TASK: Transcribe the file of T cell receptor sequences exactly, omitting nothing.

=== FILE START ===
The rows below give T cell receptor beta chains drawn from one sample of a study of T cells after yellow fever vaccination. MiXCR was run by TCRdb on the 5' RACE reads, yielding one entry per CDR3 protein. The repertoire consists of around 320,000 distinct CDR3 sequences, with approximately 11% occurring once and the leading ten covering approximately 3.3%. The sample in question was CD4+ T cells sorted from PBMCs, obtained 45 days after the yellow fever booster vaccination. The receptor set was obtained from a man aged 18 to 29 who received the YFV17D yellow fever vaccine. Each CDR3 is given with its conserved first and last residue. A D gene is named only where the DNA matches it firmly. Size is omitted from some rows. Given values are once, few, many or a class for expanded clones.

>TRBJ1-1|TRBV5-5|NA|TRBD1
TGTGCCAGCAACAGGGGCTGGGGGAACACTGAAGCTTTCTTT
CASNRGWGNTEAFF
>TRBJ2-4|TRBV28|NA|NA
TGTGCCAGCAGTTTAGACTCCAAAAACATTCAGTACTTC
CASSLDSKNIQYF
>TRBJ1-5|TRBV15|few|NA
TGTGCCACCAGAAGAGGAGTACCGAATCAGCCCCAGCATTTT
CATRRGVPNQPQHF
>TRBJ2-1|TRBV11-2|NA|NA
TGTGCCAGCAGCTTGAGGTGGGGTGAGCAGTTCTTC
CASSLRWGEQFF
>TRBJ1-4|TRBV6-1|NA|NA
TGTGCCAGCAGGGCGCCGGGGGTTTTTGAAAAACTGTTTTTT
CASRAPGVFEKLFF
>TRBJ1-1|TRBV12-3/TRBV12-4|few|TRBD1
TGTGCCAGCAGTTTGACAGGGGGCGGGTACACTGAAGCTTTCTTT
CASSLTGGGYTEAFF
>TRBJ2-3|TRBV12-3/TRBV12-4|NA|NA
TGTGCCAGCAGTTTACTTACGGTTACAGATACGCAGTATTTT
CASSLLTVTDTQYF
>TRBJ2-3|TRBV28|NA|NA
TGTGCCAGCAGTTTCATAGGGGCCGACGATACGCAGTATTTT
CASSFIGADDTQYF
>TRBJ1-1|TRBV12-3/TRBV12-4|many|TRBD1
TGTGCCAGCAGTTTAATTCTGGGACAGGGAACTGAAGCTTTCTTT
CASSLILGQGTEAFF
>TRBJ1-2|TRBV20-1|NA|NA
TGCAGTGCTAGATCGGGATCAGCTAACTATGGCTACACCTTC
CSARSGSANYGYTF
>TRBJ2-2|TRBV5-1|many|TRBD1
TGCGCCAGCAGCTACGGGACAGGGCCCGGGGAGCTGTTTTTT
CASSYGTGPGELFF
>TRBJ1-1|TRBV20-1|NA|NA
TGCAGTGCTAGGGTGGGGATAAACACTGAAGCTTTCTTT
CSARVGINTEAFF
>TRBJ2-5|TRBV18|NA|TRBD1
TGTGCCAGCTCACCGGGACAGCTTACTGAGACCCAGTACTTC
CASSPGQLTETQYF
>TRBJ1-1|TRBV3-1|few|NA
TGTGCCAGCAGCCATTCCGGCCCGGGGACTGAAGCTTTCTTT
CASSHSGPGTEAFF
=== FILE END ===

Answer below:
The rows below give T cell receptor beta chains drawn from one sample of a study of T cells after yellow fever vaccination. MiXCR was run by TCRdb on the 5' RACE reads, yielding one entry per CDR3 protein. The repertoire consists of around 320,000 distinct CDR3 sequences, with approximately 11% occurring once and the leading ten covering approximately 3.3%. The sample in question was CD4+ T cells sorted from PBMCs, obtained 45 days after the yellow fever booster vaccination. The receptor set was obtained from a man aged 18 to 29 who received the YFV17D yellow fever vaccine. Each CDR3 is given with its conserved first and last residue. A D gene is named only where the DNA matches it firmly. Size is omitted from some rows. Given values are once, few, many or a class for expanded clones.

>TRBJ1-1|TRBV5-5|NA|TRBD1
TGTGCCAGCAACAGGGGCTGGGGGAACACTGAAGCTTTCTTT
CASNRGWGNTEAFF
>TRBJ2-4|TRBV28|NA|NA
TGTGCCAGCAGTTTAGACTCCAAAAACATTCAGTACTTC
CASSLDSKNIQYF
>TRBJ1-5|TRBV15|few|NA
TGTGCCACCAGAAGAGGAGTACCGAATCAGCCCCAGCATTTT
CATRRGVPNQPQHF
>TRBJ2-1|TRBV11-2|NA|NA
TGTGCCAGCAGCTTGAGGTGGGGTGAGCAGTTCTTC
CASSLRWGEQFF
>TRBJ1-4|TRBV6-1|NA|NA
TGTGCCAGCAGGGCGCCGGGGGTTTTTGAAAAACTGTTTTTT
CASRAPGVFEKLFF
>TRBJ1-1|TRBV12-3/TRBV12-4|few|TRBD1
TGTGCCAGCAGTTTGACAGGGGGCGGGTACACTGAAGCTTTCTTT
CASSLTGGGYTEAFF
>TRBJ2-3|TRBV12-3/TRBV12-4|NA|NA
TGTGCCAGCAGTTTACTTACGGTTACAGATACGCAGTATTTT
CASSLLTVTDTQYF
>TRBJ2-3|TRBV28|NA|NA
TGTGCCAGCAGTTTCATAGGGGCCGACGATACGCAGTATTTT
CASSFIGADDTQYF
>TRBJ1-1|TRBV12-3/TRBV12-4|many|TRBD1
TGTGCCAGCAGTTTAATTCTGGGACAGGGAACTGAAGCTTTCTTT
CASSLILGQGTEAFF
>TRBJ1-2|TRBV20-1|NA|NA
TGCAGTGCTAGATCGGGATCAGCTAACTATGGCTACACCTTC
CSARSGSANYGYTF
>TRBJ2-2|TRBV5-1|many|TRBD1
TGCGCCAGCAGCTACGGGACAGGGCCCGGGGAGCTGTTTTTT
CASSYGTGPGELFF
>TRBJ1-1|TRBV20-1|NA|NA
TGCAGTGCTAGGGTGGGGATAAACACTGAAGCTTTCTTT
CSARVGINTEAFF
>TRBJ2-5|TRBV18|NA|TRBD1
TGTGCCAGCTCACCGGGACAGCTTACTGAGACCCAGTACTTC
CASSPGQLTETQYF
>TRBJ1-1|TRBV3-1|few|NA
TGTGCCAGCAGCCATTCCGGCCCGGGGACTGAAGCTTTCTTT
CASSHSGPGTEAFF